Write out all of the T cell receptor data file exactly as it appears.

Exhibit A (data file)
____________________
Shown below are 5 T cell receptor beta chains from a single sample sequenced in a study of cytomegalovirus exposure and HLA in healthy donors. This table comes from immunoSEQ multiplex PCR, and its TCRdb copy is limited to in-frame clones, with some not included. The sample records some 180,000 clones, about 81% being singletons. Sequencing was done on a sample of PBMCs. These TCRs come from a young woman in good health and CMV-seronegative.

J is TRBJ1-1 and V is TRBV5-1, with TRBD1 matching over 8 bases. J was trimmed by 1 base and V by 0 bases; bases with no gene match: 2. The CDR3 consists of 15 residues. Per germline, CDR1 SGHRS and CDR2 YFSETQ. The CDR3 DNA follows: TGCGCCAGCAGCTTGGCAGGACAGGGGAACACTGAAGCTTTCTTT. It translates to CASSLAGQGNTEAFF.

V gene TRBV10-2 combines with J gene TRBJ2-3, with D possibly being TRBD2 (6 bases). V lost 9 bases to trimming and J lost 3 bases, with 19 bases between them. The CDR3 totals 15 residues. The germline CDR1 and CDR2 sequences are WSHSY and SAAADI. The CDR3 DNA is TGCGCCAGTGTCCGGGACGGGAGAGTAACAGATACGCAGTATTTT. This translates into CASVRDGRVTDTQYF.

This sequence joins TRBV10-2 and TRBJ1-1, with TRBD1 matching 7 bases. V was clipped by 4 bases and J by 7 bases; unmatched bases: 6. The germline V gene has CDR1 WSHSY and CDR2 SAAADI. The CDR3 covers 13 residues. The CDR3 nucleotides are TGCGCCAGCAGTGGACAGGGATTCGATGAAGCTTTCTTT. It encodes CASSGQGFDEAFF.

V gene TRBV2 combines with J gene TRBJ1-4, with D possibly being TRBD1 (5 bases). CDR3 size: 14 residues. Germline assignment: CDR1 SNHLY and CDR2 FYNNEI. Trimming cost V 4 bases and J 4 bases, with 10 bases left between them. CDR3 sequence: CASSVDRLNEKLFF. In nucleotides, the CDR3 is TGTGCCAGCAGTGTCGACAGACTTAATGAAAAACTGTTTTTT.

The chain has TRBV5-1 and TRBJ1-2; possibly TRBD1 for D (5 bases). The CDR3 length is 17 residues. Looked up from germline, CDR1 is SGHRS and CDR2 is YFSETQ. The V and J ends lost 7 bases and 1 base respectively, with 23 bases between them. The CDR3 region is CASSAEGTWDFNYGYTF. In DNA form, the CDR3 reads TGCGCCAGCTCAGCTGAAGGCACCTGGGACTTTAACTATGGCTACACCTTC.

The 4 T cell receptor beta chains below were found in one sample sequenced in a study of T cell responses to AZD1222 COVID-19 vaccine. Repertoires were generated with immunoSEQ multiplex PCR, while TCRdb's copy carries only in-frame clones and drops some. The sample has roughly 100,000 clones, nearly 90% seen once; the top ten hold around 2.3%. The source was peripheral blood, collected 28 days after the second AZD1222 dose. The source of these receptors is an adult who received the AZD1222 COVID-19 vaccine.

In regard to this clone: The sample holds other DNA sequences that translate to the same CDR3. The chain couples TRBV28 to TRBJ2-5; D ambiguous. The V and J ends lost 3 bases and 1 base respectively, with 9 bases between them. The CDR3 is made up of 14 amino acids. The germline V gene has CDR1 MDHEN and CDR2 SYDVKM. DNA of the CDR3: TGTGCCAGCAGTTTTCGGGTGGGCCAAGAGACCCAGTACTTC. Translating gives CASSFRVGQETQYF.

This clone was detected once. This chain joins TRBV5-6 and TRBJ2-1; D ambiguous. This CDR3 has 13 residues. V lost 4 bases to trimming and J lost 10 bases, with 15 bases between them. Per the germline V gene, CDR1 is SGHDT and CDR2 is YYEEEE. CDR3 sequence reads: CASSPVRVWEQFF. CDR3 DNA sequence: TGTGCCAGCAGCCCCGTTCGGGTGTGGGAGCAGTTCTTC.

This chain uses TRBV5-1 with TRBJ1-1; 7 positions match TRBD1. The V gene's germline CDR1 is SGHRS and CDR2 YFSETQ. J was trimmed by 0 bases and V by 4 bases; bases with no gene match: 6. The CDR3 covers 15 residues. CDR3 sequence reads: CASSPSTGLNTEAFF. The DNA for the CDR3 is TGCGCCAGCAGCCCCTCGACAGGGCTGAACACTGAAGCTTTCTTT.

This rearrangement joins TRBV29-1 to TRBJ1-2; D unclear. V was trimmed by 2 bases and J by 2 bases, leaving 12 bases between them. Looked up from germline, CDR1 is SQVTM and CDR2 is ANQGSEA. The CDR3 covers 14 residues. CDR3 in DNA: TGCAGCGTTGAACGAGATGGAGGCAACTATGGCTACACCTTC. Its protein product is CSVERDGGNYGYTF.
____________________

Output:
Shown below are 5 T cell receptor beta chains from a single sample sequenced in a study of cytomegalovirus exposure and HLA in healthy donors. This table comes from immunoSEQ multiplex PCR, and its TCRdb copy is limited to in-frame clones, with some not included. The sample records some 180,000 clones, about 81% being singletons. Sequencing was done on a sample of PBMCs. These TCRs come from a young woman in good health and CMV-seronegative.

J is TRBJ1-1 and V is TRBV5-1, with TRBD1 matching over 8 bases. J was trimmed by 1 base and V by 0 bases; bases with no gene match: 2. The CDR3 consists of 15 residues. Per germline, CDR1 SGHRS and CDR2 YFSETQ. The CDR3 DNA follows: TGCGCCAGCAGCTTGGCAGGACAGGGGAACACTGAAGCTTTCTTT. It translates to CASSLAGQGNTEAFF.

V gene TRBV10-2 combines with J gene TRBJ2-3, with D possibly being TRBD2 (6 bases). V lost 9 bases to trimming and J lost 3 bases, with 19 bases between them. The CDR3 totals 15 residues. The germline CDR1 and CDR2 sequences are WSHSY and SAAADI. The CDR3 DNA is TGCGCCAGTGTCCGGGACGGGAGAGTAACAGATACGCAGTATTTT. This translates into CASVRDGRVTDTQYF.

This sequence joins TRBV10-2 and TRBJ1-1, with TRBD1 matching 7 bases. V was clipped by 4 bases and J by 7 bases; unmatched bases: 6. The germline V gene has CDR1 WSHSY and CDR2 SAAADI. The CDR3 covers 13 residues. The CDR3 nucleotides are TGCGCCAGCAGTGGACAGGGATTCGATGAAGCTTTCTTT. It encodes CASSGQGFDEAFF.

V gene TRBV2 combines with J gene TRBJ1-4, with D possibly being TRBD1 (5 bases). CDR3 size: 14 residues. Germline assignment: CDR1 SNHLY and CDR2 FYNNEI. Trimming cost V 4 bases and J 4 bases, with 10 bases left between them. CDR3 sequence: CASSVDRLNEKLFF. In nucleotides, the CDR3 is TGTGCCAGCAGTGTCGACAGACTTAATGAAAAACTGTTTTTT.

The chain has TRBV5-1 and TRBJ1-2; possibly TRBD1 for D (5 bases). The CDR3 length is 17 residues. Looked up from germline, CDR1 is SGHRS and CDR2 is YFSETQ. The V and J ends lost 7 bases and 1 base respectively, with 23 bases between them. The CDR3 region is CASSAEGTWDFNYGYTF. In DNA form, the CDR3 reads TGCGCCAGCTCAGCTGAAGGCACCTGGGACTTTAACTATGGCTACACCTTC.

The 4 T cell receptor beta chains below were found in one sample sequenced in a study of T cell responses to AZD1222 COVID-19 vaccine. Repertoires were generated with immunoSEQ multiplex PCR, while TCRdb's copy carries only in-frame clones and drops some. The sample has roughly 100,000 clones, nearly 90% seen once; the top ten hold around 2.3%. The source was peripheral blood, collected 28 days after the second AZD1222 dose. The source of these receptors is an adult who received the AZD1222 COVID-19 vaccine.

In regard to this clone: The sample holds other DNA sequences that translate to the same CDR3. The chain couples TRBV28 to TRBJ2-5; D ambiguous. The V and J ends lost 3 bases and 1 base respectively, with 9 bases between them. The CDR3 is made up of 14 amino acids. The germline V gene has CDR1 MDHEN and CDR2 SYDVKM. DNA of the CDR3: TGTGCCAGCAGTTTTCGGGTGGGCCAAGAGACCCAGTACTTC. Translating gives CASSFRVGQETQYF.

This clone was detected once. This chain joins TRBV5-6 and TRBJ2-1; D ambiguous. This CDR3 has 13 residues. V lost 4 bases to trimming and J lost 10 bases, with 15 bases between them. Per the germline V gene, CDR1 is SGHDT and CDR2 is YYEEEE. CDR3 sequence reads: CASSPVRVWEQFF. CDR3 DNA sequence: TGTGCCAGCAGCCCCGTTCGGGTGTGGGAGCAGTTCTTC.

This chain uses TRBV5-1 with TRBJ1-1; 7 positions match TRBD1. The V gene's germline CDR1 is SGHRS and CDR2 YFSETQ. J was trimmed by 0 bases and V by 4 bases; bases with no gene match: 6. The CDR3 covers 15 residues. CDR3 sequence reads: CASSPSTGLNTEAFF. The DNA for the CDR3 is TGCGCCAGCAGCCCCTCGACAGGGCTGAACACTGAAGCTTTCTTT.

This rearrangement joins TRBV29-1 to TRBJ1-2; D unclear. V was trimmed by 2 bases and J by 2 bases, leaving 12 bases between them. Looked up from germline, CDR1 is SQVTM and CDR2 is ANQGSEA. The CDR3 covers 14 residues. CDR3 in DNA: TGCAGCGTTGAACGAGATGGAGGCAACTATGGCTACACCTTC. Its protein product is CSVERDGGNYGYTF.